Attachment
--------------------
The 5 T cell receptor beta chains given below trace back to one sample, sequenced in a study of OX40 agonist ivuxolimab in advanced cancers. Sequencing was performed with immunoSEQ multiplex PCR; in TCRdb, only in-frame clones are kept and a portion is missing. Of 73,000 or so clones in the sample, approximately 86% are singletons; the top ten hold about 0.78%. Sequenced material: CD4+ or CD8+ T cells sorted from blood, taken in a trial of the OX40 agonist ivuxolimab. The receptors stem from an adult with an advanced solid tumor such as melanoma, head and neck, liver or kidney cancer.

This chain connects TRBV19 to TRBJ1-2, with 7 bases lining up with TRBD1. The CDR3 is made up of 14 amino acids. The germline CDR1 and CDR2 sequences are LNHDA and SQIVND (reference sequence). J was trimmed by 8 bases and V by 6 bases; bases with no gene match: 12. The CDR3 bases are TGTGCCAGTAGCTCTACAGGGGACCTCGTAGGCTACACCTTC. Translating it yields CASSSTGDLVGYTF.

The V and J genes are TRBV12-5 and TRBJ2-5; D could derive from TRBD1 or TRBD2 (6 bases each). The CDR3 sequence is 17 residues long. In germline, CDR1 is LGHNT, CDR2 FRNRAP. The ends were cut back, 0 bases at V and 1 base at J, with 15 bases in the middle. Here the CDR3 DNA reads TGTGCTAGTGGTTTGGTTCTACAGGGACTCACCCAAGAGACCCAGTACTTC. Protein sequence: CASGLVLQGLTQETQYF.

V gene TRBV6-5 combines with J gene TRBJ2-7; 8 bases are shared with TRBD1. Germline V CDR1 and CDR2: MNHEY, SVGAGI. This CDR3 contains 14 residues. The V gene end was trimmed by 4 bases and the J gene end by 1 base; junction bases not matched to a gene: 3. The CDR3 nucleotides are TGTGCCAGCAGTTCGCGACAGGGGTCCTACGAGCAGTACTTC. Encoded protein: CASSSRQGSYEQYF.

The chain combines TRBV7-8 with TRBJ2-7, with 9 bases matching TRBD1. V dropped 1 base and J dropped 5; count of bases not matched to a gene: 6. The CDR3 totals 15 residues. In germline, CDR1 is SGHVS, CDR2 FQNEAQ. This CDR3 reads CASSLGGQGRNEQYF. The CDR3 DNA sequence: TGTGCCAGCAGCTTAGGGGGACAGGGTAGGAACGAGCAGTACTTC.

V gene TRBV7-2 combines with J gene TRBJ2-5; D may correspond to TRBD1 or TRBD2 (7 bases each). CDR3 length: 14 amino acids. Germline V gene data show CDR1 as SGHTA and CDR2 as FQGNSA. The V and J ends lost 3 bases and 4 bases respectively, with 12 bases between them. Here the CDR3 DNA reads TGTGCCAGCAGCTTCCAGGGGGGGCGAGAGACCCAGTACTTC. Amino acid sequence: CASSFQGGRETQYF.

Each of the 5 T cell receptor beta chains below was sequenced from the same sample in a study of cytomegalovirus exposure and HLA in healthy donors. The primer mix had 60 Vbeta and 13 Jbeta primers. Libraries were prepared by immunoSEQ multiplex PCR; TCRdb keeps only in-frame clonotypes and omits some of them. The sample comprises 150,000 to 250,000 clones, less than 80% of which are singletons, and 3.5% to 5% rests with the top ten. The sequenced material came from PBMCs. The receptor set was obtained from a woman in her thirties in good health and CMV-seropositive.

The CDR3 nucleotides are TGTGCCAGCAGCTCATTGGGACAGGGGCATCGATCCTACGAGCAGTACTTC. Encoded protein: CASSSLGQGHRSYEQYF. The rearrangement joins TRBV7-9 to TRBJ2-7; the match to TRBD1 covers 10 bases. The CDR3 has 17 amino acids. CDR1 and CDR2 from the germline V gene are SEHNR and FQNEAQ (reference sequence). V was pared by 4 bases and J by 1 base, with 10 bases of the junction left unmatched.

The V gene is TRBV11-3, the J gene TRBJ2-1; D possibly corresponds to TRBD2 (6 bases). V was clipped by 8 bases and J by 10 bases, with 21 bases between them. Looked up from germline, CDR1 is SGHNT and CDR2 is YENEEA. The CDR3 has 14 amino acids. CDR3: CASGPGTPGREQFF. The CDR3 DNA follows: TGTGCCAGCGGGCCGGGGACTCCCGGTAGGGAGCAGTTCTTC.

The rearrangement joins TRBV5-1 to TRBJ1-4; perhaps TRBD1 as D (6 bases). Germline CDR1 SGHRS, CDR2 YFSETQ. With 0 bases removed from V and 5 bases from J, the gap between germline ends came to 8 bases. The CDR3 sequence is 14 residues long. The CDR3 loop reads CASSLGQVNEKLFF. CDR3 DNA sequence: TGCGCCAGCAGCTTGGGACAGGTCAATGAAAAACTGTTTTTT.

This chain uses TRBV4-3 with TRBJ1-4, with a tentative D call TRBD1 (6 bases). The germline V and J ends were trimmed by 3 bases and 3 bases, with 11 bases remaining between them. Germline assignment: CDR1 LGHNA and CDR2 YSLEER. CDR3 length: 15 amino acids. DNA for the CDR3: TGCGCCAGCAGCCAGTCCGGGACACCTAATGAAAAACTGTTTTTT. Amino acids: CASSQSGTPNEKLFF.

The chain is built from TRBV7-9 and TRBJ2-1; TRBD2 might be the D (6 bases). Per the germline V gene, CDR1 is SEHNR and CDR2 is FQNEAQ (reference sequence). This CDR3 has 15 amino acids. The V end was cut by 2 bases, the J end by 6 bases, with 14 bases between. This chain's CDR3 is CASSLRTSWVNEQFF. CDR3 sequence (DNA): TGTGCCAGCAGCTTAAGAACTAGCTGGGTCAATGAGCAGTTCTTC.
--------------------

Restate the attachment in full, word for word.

The 5 T cell receptor beta chains given below trace back to one sample, sequenced in a study of OX40 agonist ivuxolimab in advanced cancers. Sequencing was performed with immunoSEQ multiplex PCR; in TCRdb, only in-frame clones are kept and a portion is missing. Of 73,000 or so clones in the sample, approximately 86% are singletons; the top ten hold about 0.78%. Sequenced material: CD4+ or CD8+ T cells sorted from blood, taken in a trial of the OX40 agonist ivuxolimab. The receptors stem from an adult with an advanced solid tumor such as melanoma, head and neck, liver or kidney cancer.

This chain connects TRBV19 to TRBJ1-2, with 7 bases lining up with TRBD1. The CDR3 is made up of 14 amino acids. The germline CDR1 and CDR2 sequences are LNHDA and SQIVND (reference sequence). J was trimmed by 8 bases and V by 6 bases; bases with no gene match: 12. The CDR3 bases are TGTGCCAGTAGCTCTACAGGGGACCTCGTAGGCTACACCTTC. Translating it yields CASSSTGDLVGYTF.

The V and J genes are TRBV12-5 and TRBJ2-5; D could derive from TRBD1 or TRBD2 (6 bases each). The CDR3 sequence is 17 residues long. In germline, CDR1 is LGHNT, CDR2 FRNRAP. The ends were cut back, 0 bases at V and 1 base at J, with 15 bases in the middle. Here the CDR3 DNA reads TGTGCTAGTGGTTTGGTTCTACAGGGACTCACCCAAGAGACCCAGTACTTC. Protein sequence: CASGLVLQGLTQETQYF.

V gene TRBV6-5 combines with J gene TRBJ2-7; 8 bases are shared with TRBD1. Germline V CDR1 and CDR2: MNHEY, SVGAGI. This CDR3 contains 14 residues. The V gene end was trimmed by 4 bases and the J gene end by 1 base; junction bases not matched to a gene: 3. The CDR3 nucleotides are TGTGCCAGCAGTTCGCGACAGGGGTCCTACGAGCAGTACTTC. Encoded protein: CASSSRQGSYEQYF.

The chain combines TRBV7-8 with TRBJ2-7, with 9 bases matching TRBD1. V dropped 1 base and J dropped 5; count of bases not matched to a gene: 6. The CDR3 totals 15 residues. In germline, CDR1 is SGHVS, CDR2 FQNEAQ. This CDR3 reads CASSLGGQGRNEQYF. The CDR3 DNA sequence: TGTGCCAGCAGCTTAGGGGGACAGGGTAGGAACGAGCAGTACTTC.

V gene TRBV7-2 combines with J gene TRBJ2-5; D may correspond to TRBD1 or TRBD2 (7 bases each). CDR3 length: 14 amino acids. Germline V gene data show CDR1 as SGHTA and CDR2 as FQGNSA. The V and J ends lost 3 bases and 4 bases respectively, with 12 bases between them. Here the CDR3 DNA reads TGTGCCAGCAGCTTCCAGGGGGGGCGAGAGACCCAGTACTTC. Amino acid sequence: CASSFQGGRETQYF.

Each of the 5 T cell receptor beta chains below was sequenced from the same sample in a study of cytomegalovirus exposure and HLA in healthy donors. The primer mix had 60 Vbeta and 13 Jbeta primers. Libraries were prepared by immunoSEQ multiplex PCR; TCRdb keeps only in-frame clonotypes and omits some of them. The sample comprises 150,000 to 250,000 clones, less than 80% of which are singletons, and 3.5% to 5% rests with the top ten. The sequenced material came from PBMCs. The receptor set was obtained from a woman in her thirties in good health and CMV-seropositive.

The CDR3 nucleotides are TGTGCCAGCAGCTCATTGGGACAGGGGCATCGATCCTACGAGCAGTACTTC. Encoded protein: CASSSLGQGHRSYEQYF. The rearrangement joins TRBV7-9 to TRBJ2-7; the match to TRBD1 covers 10 bases. The CDR3 has 17 amino acids. CDR1 and CDR2 from the germline V gene are SEHNR and FQNEAQ (reference sequence). V was pared by 4 bases and J by 1 base, with 10 bases of the junction left unmatched.

The V gene is TRBV11-3, the J gene TRBJ2-1; D possibly corresponds to TRBD2 (6 bases). V was clipped by 8 bases and J by 10 bases, with 21 bases between them. Looked up from germline, CDR1 is SGHNT and CDR2 is YENEEA. The CDR3 has 14 amino acids. CDR3: CASGPGTPGREQFF. The CDR3 DNA follows: TGTGCCAGCGGGCCGGGGACTCCCGGTAGGGAGCAGTTCTTC.

The rearrangement joins TRBV5-1 to TRBJ1-4; perhaps TRBD1 as D (6 bases). Germline CDR1 SGHRS, CDR2 YFSETQ. With 0 bases removed from V and 5 bases from J, the gap between germline ends came to 8 bases. The CDR3 sequence is 14 residues long. The CDR3 loop reads CASSLGQVNEKLFF. CDR3 DNA sequence: TGCGCCAGCAGCTTGGGACAGGTCAATGAAAAACTGTTTTTT.

This chain uses TRBV4-3 with TRBJ1-4, with a tentative D call TRBD1 (6 bases). The germline V and J ends were trimmed by 3 bases and 3 bases, with 11 bases remaining between them. Germline assignment: CDR1 LGHNA and CDR2 YSLEER. CDR3 length: 15 amino acids. DNA for the CDR3: TGCGCCAGCAGCCAGTCCGGGACACCTAATGAAAAACTGTTTTTT. Amino acids: CASSQSGTPNEKLFF.

The chain is built from TRBV7-9 and TRBJ2-1; TRBD2 might be the D (6 bases). Per the germline V gene, CDR1 is SEHNR and CDR2 is FQNEAQ (reference sequence). This CDR3 has 15 amino acids. The V end was cut by 2 bases, the J end by 6 bases, with 14 bases between. This chain's CDR3 is CASSLRTSWVNEQFF. CDR3 sequence (DNA): TGTGCCAGCAGCTTAAGAACTAGCTGGGTCAATGAGCAGTTCTTC.